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In Word 2010: Mail Merge in Depth, author Gini Courter demonstrates how to take advantage of Word's Mail Merge feature to save a tremendous amount of time creating customized documents. The course offers tutorials on creating letters, emails, envelopes, and labels. It also shows how to use Mail Merge with Outlook and Excel, creating data sources, inserting fields, using IF and other rules for customized merges, and troubleshooting Mail Merge issues. Exercise files are included with the course.
Mail merge requires two documents. The first is a Word document that contains text used in every single letter or e-mail message. Let's look at an existing letter and decide what portions of it would be used in every letter and what portions are variable text. I'm in the middle of creating a letter that I need to send out to invite people to a meeting, thinking, "Oh, I'll just copy and paste here, different names and different address blocks." Then I realize, "Wow! I should be turning this into a mail merge document. It would be much faster and much easier." So, I'm going to highlight the text that would be different in each letter.
You don't need to do this to do mail merge; however, you do need to understand what variable text is because we'll need to get that information from a data source. First, we have the date. Everyone's letter will be sent on the same date. Next, we have an address block that includes names and business addresses, and that will be variable text. Now, we have Dear, person's first name. The first name will be different. This letter will say, Annette, and the next one will say Joe, and the next one will say Jeff, and so on. But as we add this variable text later, we'll also make the Dear variable.
The reason is we might have a letter where there's absolutely no person listed, all that's listed is a company name, and we'll want to not have letters sent out that say, Dear, blank if there is no name there. So, later on, we'll learn that that's also variable text. Further down we have a place that we're thanking Annette in advance for her attendance. So, another piece of variable text - we want to thank each person by name, and by putting that close to the end of the letter, it actually makes it feel more personal. Not, thank you for coming, whoever you are, but thank you Annette, so she'll be more motivated to come to our meeting.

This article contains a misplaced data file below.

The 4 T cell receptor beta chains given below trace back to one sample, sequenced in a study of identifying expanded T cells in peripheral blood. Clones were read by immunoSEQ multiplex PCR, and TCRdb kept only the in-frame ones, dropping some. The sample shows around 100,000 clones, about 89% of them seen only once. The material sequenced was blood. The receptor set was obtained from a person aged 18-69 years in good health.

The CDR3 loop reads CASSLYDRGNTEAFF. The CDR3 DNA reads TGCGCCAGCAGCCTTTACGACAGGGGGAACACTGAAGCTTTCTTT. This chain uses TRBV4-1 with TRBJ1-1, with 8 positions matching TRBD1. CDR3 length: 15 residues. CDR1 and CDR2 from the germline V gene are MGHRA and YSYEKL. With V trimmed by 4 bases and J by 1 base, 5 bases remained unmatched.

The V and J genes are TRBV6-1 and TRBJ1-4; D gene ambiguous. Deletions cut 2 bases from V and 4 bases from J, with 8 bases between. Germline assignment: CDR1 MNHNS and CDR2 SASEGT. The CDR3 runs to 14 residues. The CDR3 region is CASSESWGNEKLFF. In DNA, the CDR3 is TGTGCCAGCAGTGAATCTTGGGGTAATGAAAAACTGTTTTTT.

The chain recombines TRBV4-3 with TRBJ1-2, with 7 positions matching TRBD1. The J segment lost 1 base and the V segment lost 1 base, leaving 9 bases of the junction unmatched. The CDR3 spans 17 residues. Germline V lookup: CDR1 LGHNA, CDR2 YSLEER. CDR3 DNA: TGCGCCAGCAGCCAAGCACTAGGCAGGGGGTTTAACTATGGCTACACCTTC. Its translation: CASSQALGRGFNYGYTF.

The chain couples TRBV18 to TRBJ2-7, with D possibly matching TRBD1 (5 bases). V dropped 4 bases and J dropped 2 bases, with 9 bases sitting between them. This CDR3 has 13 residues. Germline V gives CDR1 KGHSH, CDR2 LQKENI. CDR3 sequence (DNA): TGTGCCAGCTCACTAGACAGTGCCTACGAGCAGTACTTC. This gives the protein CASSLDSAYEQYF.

Now that we've identified the variable text, we know all the rest of the text in the letter is constant text. It will be the same for every single recipient. We're ready to take this letter and say, yes, we could use this for a mail merge. So, we'll go to the Mailings tab, choose Start Mail Merge and say, we're going to use this to create letters. Not much happened, but this letter has now been identified to Word as a mail merge letter. If we'd wanted to treat it as a regular document, we'd actually have to go back to Start Mail Merge and turn it back into a normal Word document.
Since this is a mail merge letter, let's now save it with the new name that will remind us that we're using it for mail merge. Let's choose File > Save As, and let's save this and put "merge" at the start of it's name: Merge-Simple Letter and click Save. Now that we've identified all of the variable text, and therefore, the constant text in our letter, we're ready to move on to the next stage of Microsoft Word mail merge.
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